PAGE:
Dogs barking at people passing house

(28 Posts)
swisscheeseplant Sun 23-Jun-19 12:45:43

How do I stop my dogs reacting to passing people and dogs?

I have moved my office to the front of the house. The dogs like to sit on a chair overlooking the road; however, they bark at every passer bye with the bigger dog going loopy if she sees a dog - my road leads to the park, so dogs pass by frequently. When they meet a dog in real life, they are both friendly and sociable

I can’t move my office and need the chair for clients (it’s leather so I clean it before a client arrives), but I would like to be able to make a phone call without risking it being interrupted by a manic sounding dog. I have tried keeping the dogs away from the window, but they can hear people in the road and rush to the window barking.

OP’s posts: |
MrsMozartMkII Sun 23-Jun-19 12:47:50

They're seeing off intruders.

A trainer / behaviourist would be able to help.

Walkamileinmyshoesbeforeujudge Sun 23-Jun-19 12:50:35

Ddog regularly tried to leave our house via the upstairs living room window!
Took turns with other family members body blocking her from getting anywhere near. She gave up and is consistently safe to leave upstairs now!

Fucksandflowers Sun 23-Jun-19 12:59:28

Its territorial aggression, I agree a behaviourist would be helpful.

If it was me I would have a house line on the dogs and immediately interrupt with a no or ah sound and lead them out the room, shut the door and ignore the second they start getting a bit tense.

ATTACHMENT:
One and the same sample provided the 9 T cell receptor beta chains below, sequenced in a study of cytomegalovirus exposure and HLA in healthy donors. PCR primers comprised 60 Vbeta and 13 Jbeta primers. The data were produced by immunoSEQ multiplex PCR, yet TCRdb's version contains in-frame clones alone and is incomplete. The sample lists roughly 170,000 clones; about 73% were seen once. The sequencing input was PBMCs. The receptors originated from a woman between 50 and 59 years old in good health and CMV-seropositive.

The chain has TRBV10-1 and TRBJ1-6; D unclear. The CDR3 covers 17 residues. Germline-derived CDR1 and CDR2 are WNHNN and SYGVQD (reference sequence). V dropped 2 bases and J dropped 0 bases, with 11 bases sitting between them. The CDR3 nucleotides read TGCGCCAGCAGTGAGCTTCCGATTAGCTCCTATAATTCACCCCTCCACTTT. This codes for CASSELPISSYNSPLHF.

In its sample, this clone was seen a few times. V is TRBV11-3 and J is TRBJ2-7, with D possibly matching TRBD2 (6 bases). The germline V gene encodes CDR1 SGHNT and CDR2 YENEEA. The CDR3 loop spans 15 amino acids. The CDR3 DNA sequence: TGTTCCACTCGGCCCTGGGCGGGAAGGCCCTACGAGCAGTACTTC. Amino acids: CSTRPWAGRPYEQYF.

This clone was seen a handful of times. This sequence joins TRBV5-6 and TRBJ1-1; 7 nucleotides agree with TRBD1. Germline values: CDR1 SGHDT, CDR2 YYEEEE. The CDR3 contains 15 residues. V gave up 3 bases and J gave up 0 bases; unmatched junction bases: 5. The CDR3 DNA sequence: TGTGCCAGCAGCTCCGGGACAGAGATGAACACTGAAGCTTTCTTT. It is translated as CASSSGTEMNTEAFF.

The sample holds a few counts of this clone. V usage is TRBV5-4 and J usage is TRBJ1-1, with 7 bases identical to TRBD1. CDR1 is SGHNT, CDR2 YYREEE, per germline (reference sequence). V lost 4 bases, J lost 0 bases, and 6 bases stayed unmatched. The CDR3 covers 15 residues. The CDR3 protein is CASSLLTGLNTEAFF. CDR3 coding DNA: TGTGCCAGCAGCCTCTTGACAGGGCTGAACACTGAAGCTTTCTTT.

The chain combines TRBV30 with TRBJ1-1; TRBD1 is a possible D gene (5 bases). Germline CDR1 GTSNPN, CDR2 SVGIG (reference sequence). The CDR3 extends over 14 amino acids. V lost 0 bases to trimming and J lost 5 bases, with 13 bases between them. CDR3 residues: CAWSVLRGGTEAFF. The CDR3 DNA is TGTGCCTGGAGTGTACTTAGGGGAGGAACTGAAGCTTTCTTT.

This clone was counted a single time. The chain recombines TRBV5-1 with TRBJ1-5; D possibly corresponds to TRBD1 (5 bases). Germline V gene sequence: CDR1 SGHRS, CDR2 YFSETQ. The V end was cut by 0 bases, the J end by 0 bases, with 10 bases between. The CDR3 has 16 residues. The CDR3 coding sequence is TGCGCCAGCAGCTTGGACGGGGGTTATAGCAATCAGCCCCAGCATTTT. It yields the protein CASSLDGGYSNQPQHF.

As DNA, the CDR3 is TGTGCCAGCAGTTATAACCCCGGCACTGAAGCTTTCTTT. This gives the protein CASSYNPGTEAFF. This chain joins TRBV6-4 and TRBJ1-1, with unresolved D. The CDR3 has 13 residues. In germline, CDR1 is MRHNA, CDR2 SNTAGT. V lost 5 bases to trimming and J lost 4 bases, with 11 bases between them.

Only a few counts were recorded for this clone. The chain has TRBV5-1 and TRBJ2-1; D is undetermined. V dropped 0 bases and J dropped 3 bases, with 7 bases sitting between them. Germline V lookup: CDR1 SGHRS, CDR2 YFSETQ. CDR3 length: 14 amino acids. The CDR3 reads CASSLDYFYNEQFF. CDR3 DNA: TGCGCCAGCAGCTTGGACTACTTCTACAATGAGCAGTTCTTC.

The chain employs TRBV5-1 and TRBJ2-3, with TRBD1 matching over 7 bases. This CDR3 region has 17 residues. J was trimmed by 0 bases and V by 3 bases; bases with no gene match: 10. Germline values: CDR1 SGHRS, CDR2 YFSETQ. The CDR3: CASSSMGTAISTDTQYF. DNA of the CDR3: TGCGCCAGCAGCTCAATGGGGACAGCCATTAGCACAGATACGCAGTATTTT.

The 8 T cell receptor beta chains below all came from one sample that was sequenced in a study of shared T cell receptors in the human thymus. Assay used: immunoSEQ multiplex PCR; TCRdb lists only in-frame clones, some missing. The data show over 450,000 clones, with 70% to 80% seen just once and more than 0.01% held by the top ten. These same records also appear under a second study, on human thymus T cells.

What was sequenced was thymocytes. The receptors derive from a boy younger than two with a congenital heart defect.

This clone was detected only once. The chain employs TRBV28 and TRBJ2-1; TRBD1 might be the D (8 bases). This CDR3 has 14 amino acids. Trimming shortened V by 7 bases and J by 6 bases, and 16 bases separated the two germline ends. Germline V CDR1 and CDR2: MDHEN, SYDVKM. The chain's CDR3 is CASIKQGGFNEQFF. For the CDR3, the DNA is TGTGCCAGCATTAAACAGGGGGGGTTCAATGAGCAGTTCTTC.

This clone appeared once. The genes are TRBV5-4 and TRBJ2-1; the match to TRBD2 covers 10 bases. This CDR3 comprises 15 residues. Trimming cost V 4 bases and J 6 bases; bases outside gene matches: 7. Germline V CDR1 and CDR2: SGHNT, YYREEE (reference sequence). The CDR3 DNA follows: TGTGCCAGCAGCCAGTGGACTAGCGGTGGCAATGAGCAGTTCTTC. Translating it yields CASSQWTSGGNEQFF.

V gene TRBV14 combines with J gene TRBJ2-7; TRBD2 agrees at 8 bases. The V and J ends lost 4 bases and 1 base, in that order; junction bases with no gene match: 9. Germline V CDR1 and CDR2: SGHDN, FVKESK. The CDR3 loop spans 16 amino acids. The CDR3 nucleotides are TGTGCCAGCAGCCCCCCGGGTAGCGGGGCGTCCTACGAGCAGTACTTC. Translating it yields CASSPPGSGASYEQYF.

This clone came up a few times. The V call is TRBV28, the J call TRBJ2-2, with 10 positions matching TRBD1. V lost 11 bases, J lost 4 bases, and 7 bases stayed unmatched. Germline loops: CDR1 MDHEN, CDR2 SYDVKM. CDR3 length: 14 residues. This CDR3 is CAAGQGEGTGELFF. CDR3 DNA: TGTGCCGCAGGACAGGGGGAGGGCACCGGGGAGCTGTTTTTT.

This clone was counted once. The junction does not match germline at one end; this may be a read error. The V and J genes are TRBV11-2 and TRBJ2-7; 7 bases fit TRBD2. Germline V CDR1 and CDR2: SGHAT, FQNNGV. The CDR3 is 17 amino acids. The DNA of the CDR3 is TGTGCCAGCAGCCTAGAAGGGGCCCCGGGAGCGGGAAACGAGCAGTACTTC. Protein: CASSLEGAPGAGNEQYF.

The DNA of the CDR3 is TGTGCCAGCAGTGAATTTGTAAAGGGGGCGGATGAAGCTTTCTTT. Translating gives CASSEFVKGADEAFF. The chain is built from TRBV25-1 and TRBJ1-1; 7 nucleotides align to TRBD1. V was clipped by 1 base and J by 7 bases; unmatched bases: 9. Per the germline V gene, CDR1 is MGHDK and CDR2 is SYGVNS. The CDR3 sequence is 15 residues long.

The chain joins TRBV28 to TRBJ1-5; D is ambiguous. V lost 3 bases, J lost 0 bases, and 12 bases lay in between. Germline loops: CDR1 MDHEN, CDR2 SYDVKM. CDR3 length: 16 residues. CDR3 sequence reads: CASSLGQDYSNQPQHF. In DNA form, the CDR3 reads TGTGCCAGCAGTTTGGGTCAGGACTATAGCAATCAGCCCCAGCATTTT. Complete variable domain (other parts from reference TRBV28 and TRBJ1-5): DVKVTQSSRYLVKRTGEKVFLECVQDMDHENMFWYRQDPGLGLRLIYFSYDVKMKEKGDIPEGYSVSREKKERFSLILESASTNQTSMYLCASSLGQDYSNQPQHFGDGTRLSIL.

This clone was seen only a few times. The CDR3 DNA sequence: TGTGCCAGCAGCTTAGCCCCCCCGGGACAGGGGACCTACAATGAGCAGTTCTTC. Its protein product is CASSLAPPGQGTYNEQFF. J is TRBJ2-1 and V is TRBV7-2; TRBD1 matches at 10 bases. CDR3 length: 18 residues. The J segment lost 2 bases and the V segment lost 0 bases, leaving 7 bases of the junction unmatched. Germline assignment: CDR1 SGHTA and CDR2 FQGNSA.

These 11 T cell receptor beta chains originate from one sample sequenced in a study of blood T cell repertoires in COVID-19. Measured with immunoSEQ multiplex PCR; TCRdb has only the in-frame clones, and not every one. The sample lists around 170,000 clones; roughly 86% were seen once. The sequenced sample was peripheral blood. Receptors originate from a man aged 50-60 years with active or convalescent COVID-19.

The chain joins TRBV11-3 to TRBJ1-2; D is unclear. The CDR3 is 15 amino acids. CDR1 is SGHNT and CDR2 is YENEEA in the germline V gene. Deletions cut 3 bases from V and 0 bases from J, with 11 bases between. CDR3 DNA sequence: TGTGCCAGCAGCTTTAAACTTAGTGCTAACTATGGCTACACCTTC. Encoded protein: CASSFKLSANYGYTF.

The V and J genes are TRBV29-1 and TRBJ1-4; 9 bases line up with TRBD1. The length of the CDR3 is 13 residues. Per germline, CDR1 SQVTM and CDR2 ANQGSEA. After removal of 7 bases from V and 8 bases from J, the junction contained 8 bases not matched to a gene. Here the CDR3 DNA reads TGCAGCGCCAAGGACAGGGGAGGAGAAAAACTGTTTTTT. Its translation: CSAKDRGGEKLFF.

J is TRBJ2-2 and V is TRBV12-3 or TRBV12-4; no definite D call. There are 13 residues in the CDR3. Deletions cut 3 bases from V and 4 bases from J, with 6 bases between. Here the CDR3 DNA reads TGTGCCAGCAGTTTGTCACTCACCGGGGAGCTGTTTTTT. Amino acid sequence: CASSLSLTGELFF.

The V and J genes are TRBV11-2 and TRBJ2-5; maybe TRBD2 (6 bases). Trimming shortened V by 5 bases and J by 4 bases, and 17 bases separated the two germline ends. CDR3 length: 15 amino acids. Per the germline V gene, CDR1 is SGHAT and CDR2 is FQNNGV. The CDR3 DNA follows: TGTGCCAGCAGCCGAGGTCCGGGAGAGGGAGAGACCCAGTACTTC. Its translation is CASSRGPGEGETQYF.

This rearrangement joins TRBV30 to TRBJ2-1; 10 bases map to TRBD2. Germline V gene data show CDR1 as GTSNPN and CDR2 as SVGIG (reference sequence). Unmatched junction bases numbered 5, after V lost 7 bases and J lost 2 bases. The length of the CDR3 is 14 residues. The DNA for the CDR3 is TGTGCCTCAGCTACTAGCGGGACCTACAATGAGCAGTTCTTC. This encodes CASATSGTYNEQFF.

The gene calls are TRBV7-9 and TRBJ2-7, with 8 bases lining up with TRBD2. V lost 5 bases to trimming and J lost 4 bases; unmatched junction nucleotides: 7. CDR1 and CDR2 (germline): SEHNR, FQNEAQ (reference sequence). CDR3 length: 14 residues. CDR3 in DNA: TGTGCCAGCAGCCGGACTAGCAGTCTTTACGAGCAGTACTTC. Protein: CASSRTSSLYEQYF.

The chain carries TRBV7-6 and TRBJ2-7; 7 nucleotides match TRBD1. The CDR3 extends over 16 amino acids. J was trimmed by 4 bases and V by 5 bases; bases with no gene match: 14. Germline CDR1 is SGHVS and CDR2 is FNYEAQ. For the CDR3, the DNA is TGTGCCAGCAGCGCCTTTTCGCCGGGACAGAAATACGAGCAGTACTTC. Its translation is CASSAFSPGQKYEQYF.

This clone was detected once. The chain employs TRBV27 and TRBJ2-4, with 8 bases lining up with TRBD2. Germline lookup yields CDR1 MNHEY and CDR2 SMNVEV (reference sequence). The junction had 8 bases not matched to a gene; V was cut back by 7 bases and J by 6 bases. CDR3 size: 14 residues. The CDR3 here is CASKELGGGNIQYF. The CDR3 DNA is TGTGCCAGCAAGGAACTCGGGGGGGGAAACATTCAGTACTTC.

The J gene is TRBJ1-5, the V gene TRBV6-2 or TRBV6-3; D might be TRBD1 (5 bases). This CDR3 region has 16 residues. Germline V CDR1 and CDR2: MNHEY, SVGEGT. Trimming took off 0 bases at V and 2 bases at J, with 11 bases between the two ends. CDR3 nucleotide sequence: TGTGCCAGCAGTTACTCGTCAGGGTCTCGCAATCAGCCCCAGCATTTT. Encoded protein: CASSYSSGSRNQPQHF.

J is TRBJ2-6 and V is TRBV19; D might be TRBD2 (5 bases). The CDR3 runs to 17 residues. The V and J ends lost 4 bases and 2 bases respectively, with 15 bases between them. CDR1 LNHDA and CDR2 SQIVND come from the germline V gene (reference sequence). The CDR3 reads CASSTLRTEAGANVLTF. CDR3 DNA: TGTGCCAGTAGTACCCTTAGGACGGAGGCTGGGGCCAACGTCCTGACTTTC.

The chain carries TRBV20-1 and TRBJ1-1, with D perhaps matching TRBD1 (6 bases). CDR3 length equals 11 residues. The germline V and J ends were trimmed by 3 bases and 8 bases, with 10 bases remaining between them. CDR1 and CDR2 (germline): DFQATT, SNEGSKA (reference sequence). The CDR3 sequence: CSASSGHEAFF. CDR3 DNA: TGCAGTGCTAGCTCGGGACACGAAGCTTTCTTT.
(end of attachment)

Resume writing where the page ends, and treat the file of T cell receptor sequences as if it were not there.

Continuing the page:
A behaviourist would probably handle it differently though.

I don't know you manage actually, that behaviour would drive me absolutely batty.

BassAce Sun 23-Jun-19 13:08:29

Get some frosted window film from amazon... Its worked wonders for my two noisy dachshunds who used to go mad at the sight of the neighbours cats parading past! Let's in all the light and heat from the sun (which is what makes the windowsill their favourite sunbathing spot) but obscures their view of what's outside. Had an instant effect on my two, and it's dead cheap and is applied just using static so no nasty sticky residue if you want to remove/reposition.

missbattenburg Sun 23-Jun-19 13:10:46

I would firstly block their view out the window. Otherwise you are already fighting aginst them seeing something and it setting them off. Purlfrost (or similar) is cheap, easy to apply and and easy to remove when you no longer need it. It doesn;t block light but does stop the dog seeing people walk by.

That might even be enough.

Then keep a pot of treats in the room and call them to you often. As soon as they come to you, treat. Repeat this and before long you will have set up a behaviour that means you can recall them away from the window wheneve they move towards it. Repeat.

Also practise and repeat doing this every time any one walks by.

If you keep this up, they should come to look to you for treats whenever they hear something, rather than run to the window.